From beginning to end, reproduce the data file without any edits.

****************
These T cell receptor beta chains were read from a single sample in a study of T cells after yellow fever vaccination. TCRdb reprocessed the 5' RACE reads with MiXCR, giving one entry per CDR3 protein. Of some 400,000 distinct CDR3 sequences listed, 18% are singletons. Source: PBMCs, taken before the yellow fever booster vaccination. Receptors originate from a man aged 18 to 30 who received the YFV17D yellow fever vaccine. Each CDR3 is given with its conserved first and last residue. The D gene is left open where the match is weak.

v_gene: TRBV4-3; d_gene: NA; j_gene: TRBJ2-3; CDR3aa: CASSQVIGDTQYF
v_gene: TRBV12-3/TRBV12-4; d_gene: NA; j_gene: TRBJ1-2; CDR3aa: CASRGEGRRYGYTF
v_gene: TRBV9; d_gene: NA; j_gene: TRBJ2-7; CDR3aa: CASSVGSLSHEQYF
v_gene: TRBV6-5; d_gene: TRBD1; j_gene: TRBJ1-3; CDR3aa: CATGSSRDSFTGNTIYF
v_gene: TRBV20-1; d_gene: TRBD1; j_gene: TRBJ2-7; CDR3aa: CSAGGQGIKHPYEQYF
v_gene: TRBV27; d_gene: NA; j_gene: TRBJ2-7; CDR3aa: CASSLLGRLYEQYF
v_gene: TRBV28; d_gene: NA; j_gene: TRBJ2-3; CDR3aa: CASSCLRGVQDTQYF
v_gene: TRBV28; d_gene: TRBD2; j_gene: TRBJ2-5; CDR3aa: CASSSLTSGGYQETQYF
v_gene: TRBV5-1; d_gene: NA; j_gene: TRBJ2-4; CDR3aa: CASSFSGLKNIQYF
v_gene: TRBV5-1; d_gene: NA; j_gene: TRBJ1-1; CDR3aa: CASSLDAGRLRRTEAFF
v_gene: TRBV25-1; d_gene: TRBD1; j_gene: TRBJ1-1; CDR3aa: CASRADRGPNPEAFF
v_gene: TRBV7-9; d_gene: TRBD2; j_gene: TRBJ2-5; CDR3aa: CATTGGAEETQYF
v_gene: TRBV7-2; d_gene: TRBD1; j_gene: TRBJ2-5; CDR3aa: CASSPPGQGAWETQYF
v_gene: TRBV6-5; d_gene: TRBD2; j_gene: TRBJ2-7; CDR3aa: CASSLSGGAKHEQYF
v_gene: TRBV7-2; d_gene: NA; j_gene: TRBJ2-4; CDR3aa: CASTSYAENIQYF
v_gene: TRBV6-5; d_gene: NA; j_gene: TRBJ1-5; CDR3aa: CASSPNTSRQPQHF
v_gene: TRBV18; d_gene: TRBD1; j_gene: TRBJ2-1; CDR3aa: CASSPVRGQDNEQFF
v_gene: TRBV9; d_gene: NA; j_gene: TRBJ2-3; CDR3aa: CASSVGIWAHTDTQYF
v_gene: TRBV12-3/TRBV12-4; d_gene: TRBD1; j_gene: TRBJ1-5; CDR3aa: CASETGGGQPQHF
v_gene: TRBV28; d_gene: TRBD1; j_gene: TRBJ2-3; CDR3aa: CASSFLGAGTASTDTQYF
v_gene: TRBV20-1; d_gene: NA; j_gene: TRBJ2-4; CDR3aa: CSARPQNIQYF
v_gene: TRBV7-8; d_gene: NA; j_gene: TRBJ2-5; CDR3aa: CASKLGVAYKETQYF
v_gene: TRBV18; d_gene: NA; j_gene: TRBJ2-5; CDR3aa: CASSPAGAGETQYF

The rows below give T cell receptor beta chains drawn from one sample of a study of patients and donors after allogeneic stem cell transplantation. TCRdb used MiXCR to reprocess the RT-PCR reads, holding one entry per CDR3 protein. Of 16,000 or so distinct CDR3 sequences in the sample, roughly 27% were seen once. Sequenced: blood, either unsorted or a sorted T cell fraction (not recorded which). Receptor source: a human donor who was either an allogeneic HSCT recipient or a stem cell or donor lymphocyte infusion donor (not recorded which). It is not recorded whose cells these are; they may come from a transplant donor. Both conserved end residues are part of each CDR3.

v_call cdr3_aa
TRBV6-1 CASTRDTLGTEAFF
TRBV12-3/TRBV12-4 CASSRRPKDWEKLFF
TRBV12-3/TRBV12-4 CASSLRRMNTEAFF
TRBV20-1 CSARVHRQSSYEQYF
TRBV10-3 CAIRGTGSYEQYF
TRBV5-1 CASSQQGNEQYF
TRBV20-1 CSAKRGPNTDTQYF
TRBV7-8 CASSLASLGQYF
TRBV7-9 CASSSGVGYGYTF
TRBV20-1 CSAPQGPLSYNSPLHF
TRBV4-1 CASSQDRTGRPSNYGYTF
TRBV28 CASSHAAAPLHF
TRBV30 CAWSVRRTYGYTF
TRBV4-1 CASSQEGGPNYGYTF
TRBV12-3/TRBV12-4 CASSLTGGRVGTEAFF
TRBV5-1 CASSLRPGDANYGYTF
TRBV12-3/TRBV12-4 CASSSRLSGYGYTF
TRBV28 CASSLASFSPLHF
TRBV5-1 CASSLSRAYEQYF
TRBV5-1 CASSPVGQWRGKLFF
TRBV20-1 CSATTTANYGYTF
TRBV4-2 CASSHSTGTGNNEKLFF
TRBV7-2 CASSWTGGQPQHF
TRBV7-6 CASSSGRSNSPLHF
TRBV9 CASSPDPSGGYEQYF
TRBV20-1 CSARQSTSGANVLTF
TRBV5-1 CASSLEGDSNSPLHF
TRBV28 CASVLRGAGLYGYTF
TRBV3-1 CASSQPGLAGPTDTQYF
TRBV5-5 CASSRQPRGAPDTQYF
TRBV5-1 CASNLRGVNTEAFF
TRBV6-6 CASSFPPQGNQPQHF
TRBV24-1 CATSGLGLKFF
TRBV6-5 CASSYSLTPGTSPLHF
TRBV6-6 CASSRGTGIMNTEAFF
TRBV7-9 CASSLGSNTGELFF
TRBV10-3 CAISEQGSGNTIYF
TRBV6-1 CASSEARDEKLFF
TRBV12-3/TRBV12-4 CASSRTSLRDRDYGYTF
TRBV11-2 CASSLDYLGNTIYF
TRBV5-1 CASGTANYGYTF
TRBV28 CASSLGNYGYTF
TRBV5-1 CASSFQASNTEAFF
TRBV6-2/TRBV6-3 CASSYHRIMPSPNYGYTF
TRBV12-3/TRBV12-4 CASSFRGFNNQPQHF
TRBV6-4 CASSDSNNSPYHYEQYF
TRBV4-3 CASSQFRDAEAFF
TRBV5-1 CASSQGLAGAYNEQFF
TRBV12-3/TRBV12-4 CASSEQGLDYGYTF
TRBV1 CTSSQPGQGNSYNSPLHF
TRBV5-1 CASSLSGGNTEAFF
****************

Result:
These T cell receptor beta chains were read from a single sample in a study of T cells after yellow fever vaccination. TCRdb reprocessed the 5' RACE reads with MiXCR, giving one entry per CDR3 protein. Of some 400,000 distinct CDR3 sequences listed, 18% are singletons. Source: PBMCs, taken before the yellow fever booster vaccination. Receptors originate from a man aged 18 to 30 who received the YFV17D yellow fever vaccine. Each CDR3 is given with its conserved first and last residue. The D gene is left open where the match is weak.

v_gene: TRBV4-3; d_gene: NA; j_gene: TRBJ2-3; CDR3aa: CASSQVIGDTQYF
v_gene: TRBV12-3/TRBV12-4; d_gene: NA; j_gene: TRBJ1-2; CDR3aa: CASRGEGRRYGYTF
v_gene: TRBV9; d_gene: NA; j_gene: TRBJ2-7; CDR3aa: CASSVGSLSHEQYF
v_gene: TRBV6-5; d_gene: TRBD1; j_gene: TRBJ1-3; CDR3aa: CATGSSRDSFTGNTIYF
v_gene: TRBV20-1; d_gene: TRBD1; j_gene: TRBJ2-7; CDR3aa: CSAGGQGIKHPYEQYF
v_gene: TRBV27; d_gene: NA; j_gene: TRBJ2-7; CDR3aa: CASSLLGRLYEQYF
v_gene: TRBV28; d_gene: NA; j_gene: TRBJ2-3; CDR3aa: CASSCLRGVQDTQYF
v_gene: TRBV28; d_gene: TRBD2; j_gene: TRBJ2-5; CDR3aa: CASSSLTSGGYQETQYF
v_gene: TRBV5-1; d_gene: NA; j_gene: TRBJ2-4; CDR3aa: CASSFSGLKNIQYF
v_gene: TRBV5-1; d_gene: NA; j_gene: TRBJ1-1; CDR3aa: CASSLDAGRLRRTEAFF
v_gene: TRBV25-1; d_gene: TRBD1; j_gene: TRBJ1-1; CDR3aa: CASRADRGPNPEAFF
v_gene: TRBV7-9; d_gene: TRBD2; j_gene: TRBJ2-5; CDR3aa: CATTGGAEETQYF
v_gene: TRBV7-2; d_gene: TRBD1; j_gene: TRBJ2-5; CDR3aa: CASSPPGQGAWETQYF
v_gene: TRBV6-5; d_gene: TRBD2; j_gene: TRBJ2-7; CDR3aa: CASSLSGGAKHEQYF
v_gene: TRBV7-2; d_gene: NA; j_gene: TRBJ2-4; CDR3aa: CASTSYAENIQYF
v_gene: TRBV6-5; d_gene: NA; j_gene: TRBJ1-5; CDR3aa: CASSPNTSRQPQHF
v_gene: TRBV18; d_gene: TRBD1; j_gene: TRBJ2-1; CDR3aa: CASSPVRGQDNEQFF
v_gene: TRBV9; d_gene: NA; j_gene: TRBJ2-3; CDR3aa: CASSVGIWAHTDTQYF
v_gene: TRBV12-3/TRBV12-4; d_gene: TRBD1; j_gene: TRBJ1-5; CDR3aa: CASETGGGQPQHF
v_gene: TRBV28; d_gene: TRBD1; j_gene: TRBJ2-3; CDR3aa: CASSFLGAGTASTDTQYF
v_gene: TRBV20-1; d_gene: NA; j_gene: TRBJ2-4; CDR3aa: CSARPQNIQYF
v_gene: TRBV7-8; d_gene: NA; j_gene: TRBJ2-5; CDR3aa: CASKLGVAYKETQYF
v_gene: TRBV18; d_gene: NA; j_gene: TRBJ2-5; CDR3aa: CASSPAGAGETQYF

The rows below give T cell receptor beta chains drawn from one sample of a study of patients and donors after allogeneic stem cell transplantation. TCRdb used MiXCR to reprocess the RT-PCR reads, holding one entry per CDR3 protein. Of 16,000 or so distinct CDR3 sequences in the sample, roughly 27% were seen once. Sequenced: blood, either unsorted or a sorted T cell fraction (not recorded which). Receptor source: a human donor who was either an allogeneic HSCT recipient or a stem cell or donor lymphocyte infusion donor (not recorded which). It is not recorded whose cells these are; they may come from a transplant donor. Both conserved end residues are part of each CDR3.

v_call cdr3_aa
TRBV6-1 CASTRDTLGTEAFF
TRBV12-3/TRBV12-4 CASSRRPKDWEKLFF
TRBV12-3/TRBV12-4 CASSLRRMNTEAFF
TRBV20-1 CSARVHRQSSYEQYF
TRBV10-3 CAIRGTGSYEQYF
TRBV5-1 CASSQQGNEQYF
TRBV20-1 CSAKRGPNTDTQYF
TRBV7-8 CASSLASLGQYF
TRBV7-9 CASSSGVGYGYTF
TRBV20-1 CSAPQGPLSYNSPLHF
TRBV4-1 CASSQDRTGRPSNYGYTF
TRBV28 CASSHAAAPLHF
TRBV30 CAWSVRRTYGYTF
TRBV4-1 CASSQEGGPNYGYTF
TRBV12-3/TRBV12-4 CASSLTGGRVGTEAFF
TRBV5-1 CASSLRPGDANYGYTF
TRBV12-3/TRBV12-4 CASSSRLSGYGYTF
TRBV28 CASSLASFSPLHF
TRBV5-1 CASSLSRAYEQYF
TRBV5-1 CASSPVGQWRGKLFF
TRBV20-1 CSATTTANYGYTF
TRBV4-2 CASSHSTGTGNNEKLFF
TRBV7-2 CASSWTGGQPQHF
TRBV7-6 CASSSGRSNSPLHF
TRBV9 CASSPDPSGGYEQYF
TRBV20-1 CSARQSTSGANVLTF
TRBV5-1 CASSLEGDSNSPLHF
TRBV28 CASVLRGAGLYGYTF
TRBV3-1 CASSQPGLAGPTDTQYF
TRBV5-5 CASSRQPRGAPDTQYF
TRBV5-1 CASNLRGVNTEAFF
TRBV6-6 CASSFPPQGNQPQHF
TRBV24-1 CATSGLGLKFF
TRBV6-5 CASSYSLTPGTSPLHF
TRBV6-6 CASSRGTGIMNTEAFF
TRBV7-9 CASSLGSNTGELFF
TRBV10-3 CAISEQGSGNTIYF
TRBV6-1 CASSEARDEKLFF
TRBV12-3/TRBV12-4 CASSRTSLRDRDYGYTF
TRBV11-2 CASSLDYLGNTIYF
TRBV5-1 CASGTANYGYTF
TRBV28 CASSLGNYGYTF
TRBV5-1 CASSFQASNTEAFF
TRBV6-2/TRBV6-3 CASSYHRIMPSPNYGYTF
TRBV12-3/TRBV12-4 CASSFRGFNNQPQHF
TRBV6-4 CASSDSNNSPYHYEQYF
TRBV4-3 CASSQFRDAEAFF
TRBV5-1 CASSQGLAGAYNEQFF
TRBV12-3/TRBV12-4 CASSEQGLDYGYTF
TRBV1 CTSSQPGQGNSYNSPLHF
TRBV5-1 CASSLSGGNTEAFF